Was the introduction of fees for Claimants to bring a claim to an Employment Tribunal unlawful? Not according to the High Court.
Under new rules introduced in July 2013, workers in the UK are now charged a fee to bring a claim to an employment tribunal, a further fee if the claim is heard and another charge if they want to appeal the decision.
In October 2013 the trade union Unison was granted a judicial review hearing in the High Court, where it claimed that the introduction of fees was “unfair and punitive” and that it would shift the balance in favour of the employers by “pricing workers out of court”.
There were four challenges to the lawfulness of the 2013 Order:
That the requirement to pay fees violates the principle of effectiveness since it will make it virtually impossible and excessively difficult to exercise rights conferred by EU law.
That the requirement violates the principle of equivalence since the requirement to pay fees, or fees at the levels prescribed, means that the procedures adopted for the enforcement of rights derived from EU law are less favourable than those governing similar domestic actions.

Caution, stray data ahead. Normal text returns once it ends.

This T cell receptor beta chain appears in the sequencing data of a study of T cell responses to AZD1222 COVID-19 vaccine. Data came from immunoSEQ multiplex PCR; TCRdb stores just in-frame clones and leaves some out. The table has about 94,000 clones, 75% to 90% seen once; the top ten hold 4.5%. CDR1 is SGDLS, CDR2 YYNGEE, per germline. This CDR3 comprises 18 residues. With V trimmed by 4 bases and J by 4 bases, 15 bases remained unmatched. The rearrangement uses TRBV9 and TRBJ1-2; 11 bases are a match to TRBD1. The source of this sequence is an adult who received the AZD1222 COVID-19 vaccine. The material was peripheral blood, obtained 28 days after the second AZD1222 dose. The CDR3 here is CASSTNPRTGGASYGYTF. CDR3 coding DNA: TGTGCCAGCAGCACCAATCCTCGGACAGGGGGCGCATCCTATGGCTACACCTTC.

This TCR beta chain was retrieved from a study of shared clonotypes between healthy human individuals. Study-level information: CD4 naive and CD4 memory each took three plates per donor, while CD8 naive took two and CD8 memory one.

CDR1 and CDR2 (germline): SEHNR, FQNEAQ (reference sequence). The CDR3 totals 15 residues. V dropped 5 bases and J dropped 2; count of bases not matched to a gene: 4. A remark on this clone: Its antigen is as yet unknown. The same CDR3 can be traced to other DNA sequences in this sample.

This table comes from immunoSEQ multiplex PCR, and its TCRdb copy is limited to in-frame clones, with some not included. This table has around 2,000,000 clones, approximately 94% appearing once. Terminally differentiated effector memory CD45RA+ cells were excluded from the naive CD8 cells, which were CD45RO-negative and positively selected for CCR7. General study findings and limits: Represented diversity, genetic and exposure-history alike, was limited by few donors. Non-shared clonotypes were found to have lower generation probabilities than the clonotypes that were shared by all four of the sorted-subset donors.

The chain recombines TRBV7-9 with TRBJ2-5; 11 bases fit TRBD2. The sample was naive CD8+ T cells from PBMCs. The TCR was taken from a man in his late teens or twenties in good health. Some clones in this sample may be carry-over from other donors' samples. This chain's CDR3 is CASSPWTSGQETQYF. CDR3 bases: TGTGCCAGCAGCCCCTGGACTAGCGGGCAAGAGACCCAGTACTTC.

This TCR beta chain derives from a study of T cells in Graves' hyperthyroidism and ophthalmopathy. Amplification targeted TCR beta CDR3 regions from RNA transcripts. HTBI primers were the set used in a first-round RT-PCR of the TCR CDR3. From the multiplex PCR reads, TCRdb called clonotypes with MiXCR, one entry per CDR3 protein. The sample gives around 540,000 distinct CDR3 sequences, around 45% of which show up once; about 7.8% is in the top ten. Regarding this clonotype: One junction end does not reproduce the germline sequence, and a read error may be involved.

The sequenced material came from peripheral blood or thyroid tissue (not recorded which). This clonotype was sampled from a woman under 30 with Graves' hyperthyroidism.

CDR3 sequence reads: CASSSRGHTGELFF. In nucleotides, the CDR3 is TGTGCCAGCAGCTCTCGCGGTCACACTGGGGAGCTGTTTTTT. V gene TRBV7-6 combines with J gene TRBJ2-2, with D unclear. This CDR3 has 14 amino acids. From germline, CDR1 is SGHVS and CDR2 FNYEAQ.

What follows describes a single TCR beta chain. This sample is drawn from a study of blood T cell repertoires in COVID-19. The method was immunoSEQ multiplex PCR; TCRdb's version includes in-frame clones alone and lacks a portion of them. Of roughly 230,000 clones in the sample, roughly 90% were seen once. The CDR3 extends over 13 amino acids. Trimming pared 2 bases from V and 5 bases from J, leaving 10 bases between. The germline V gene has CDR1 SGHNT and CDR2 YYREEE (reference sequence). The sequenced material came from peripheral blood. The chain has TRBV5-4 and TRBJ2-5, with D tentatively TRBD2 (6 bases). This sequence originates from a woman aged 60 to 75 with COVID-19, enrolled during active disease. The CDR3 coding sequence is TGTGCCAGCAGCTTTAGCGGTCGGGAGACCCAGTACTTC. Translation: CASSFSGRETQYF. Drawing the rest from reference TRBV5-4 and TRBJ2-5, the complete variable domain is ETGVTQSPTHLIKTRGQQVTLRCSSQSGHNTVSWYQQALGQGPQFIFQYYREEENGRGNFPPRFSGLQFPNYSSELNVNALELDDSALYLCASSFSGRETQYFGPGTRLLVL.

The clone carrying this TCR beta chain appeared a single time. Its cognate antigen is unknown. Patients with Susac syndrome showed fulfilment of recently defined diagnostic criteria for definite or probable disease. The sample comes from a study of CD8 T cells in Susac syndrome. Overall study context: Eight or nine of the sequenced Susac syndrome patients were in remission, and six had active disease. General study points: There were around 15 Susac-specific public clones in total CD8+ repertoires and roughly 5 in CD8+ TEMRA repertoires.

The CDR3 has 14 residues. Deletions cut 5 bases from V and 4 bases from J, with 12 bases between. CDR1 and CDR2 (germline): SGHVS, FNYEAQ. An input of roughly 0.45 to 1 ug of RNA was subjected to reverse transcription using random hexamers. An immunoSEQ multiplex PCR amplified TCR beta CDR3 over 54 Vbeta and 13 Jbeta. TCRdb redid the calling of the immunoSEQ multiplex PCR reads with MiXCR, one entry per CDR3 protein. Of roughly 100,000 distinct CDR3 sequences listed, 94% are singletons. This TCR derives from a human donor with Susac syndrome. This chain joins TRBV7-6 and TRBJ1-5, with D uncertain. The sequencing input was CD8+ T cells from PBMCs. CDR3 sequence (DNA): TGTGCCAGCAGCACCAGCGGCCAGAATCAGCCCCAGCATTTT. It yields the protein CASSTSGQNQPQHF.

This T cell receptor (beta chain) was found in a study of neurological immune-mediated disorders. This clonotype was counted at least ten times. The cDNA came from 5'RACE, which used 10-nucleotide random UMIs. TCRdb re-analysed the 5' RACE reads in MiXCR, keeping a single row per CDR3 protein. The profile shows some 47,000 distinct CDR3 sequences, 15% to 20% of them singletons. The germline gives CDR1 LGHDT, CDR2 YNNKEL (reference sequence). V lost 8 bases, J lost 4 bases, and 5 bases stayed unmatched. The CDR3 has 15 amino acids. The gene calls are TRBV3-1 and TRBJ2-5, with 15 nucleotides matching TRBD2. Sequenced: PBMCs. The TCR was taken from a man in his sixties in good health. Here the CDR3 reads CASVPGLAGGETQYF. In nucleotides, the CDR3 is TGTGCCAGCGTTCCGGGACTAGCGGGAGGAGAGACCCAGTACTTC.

That in reaching the decision to introduce the new fees regime, the Government acted in breach of the Public Sector Equality Duty.
That the effect of the Order is indirectly discriminatory and unlawful.
All of these challenges were dismissed by the High Court in February 2014.
According to the High Court judgment in R (on the application of Unison) v Lord Chancellor and another, the evidence presented by Unison had been too hypothetical to give a full picture of whether or not the fees were unfair. Lord Justice Moses said that the “fundamental flaw in these proceedings is that they are premature and that the evidence at this stage lacks that robustness necessary to overturn the regime”.
Unison has indicated that it intends to appeal to the Court of Appeal with General Secretary Dave Prentis stating: “The bottom line is that the Government should not put a price on justice. We strongly believe that these fees are unfair and should be dropped, which is what we will argue in the Court of Appeal.”
The door may still be open to future challenges, if not to the fees in principle, then to the level of the fees. This is one debate that is likely to rumble on for some time yet.